— I do, but I donít really go looking for it anymore. I mean, if you look at the music scene today, the most popular performing artists are artists out of my time. Look at the Rolling Stones. Everybody thatís going around, itís old established acts that are selling out the stadiums. And todayís music and musicians is very short-lived. They donít exist for long time. That is to do with all the casting shows and that I donít really like. It changed for the better again a bit now because the charts are bit more varied than they were in the 80s. I hated 80s music, this disco and house music and all that, I canít stand it. And sometimes it got so bad, sometimes if we would go out, when I would be touring with some rock act or whatever, and after a show we would go to a club, if the music was only this beat music or house music, it would actually cause me a fierce pain, I couldnít stay, I had to leave again.

Speaking about the old acts from 70s, do you like when they try to do modern sound and use modern ideas?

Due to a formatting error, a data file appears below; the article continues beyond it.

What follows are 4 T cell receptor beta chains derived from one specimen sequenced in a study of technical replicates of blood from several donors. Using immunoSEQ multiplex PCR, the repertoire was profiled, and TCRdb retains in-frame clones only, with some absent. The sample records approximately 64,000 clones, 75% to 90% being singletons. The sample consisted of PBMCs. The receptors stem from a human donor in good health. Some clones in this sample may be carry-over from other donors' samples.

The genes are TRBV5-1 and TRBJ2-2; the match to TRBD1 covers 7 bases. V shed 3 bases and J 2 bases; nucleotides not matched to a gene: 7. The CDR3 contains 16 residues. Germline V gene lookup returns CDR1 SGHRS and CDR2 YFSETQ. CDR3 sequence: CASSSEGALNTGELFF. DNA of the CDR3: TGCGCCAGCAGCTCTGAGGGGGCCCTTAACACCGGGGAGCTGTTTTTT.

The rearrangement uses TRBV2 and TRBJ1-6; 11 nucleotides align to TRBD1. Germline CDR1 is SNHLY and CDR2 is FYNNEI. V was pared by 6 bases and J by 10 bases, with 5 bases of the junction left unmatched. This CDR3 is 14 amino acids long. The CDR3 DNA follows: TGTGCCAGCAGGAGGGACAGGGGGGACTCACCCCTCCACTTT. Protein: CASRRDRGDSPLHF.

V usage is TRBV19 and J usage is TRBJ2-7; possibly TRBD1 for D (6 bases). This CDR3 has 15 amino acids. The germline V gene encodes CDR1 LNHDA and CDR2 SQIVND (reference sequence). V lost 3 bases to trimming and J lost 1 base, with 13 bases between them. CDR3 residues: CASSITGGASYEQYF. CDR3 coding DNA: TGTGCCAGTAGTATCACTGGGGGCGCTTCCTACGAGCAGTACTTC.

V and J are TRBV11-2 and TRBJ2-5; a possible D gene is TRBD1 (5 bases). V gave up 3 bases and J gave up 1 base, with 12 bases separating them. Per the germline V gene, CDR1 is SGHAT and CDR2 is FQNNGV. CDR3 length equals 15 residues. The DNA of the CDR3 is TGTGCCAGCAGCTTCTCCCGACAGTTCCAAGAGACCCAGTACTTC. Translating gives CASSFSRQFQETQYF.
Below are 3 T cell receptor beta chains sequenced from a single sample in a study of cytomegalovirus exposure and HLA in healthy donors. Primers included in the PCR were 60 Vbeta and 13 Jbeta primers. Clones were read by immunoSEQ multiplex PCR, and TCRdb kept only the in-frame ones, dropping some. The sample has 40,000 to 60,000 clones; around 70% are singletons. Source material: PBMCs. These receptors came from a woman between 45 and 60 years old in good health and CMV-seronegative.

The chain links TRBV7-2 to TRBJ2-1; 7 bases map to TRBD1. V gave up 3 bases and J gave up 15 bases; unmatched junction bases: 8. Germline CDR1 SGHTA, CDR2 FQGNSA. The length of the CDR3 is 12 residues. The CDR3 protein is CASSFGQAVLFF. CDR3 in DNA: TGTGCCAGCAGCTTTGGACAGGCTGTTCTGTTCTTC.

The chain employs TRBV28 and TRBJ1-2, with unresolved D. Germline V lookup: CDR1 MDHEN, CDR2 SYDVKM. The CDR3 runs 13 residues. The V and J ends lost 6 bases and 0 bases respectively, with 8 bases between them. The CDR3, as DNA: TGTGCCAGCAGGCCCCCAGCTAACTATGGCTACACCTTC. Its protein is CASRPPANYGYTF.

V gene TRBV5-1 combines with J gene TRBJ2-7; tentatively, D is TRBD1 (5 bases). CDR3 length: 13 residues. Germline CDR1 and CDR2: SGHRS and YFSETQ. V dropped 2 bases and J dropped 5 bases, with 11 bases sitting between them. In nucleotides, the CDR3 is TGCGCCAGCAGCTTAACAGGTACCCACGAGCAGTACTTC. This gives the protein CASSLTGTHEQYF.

— I must say I was a bit old-fashioned with that taste. Because once synthesizers came in I was very dubious. All the acts that I really listened a lot were the West Coast music – Eagles, Linda Ronstadt, all these American acts because it was American radio in Munich. And plus the British, as in early 60s I started to get in Beatles and all that. I think handmade music stopped when computer came in to play. I mean nowadays Iím lost with that technical side of it, with Pro Tools and all that. But actually I still prefer handmade music with people playing their instruments on a record. And in the 80s it was all computer music really, I didnít like the sound of that. I hate drum machines and stuff like that.

Donít you think, some of the new records from the old bands seem to sound too much modern?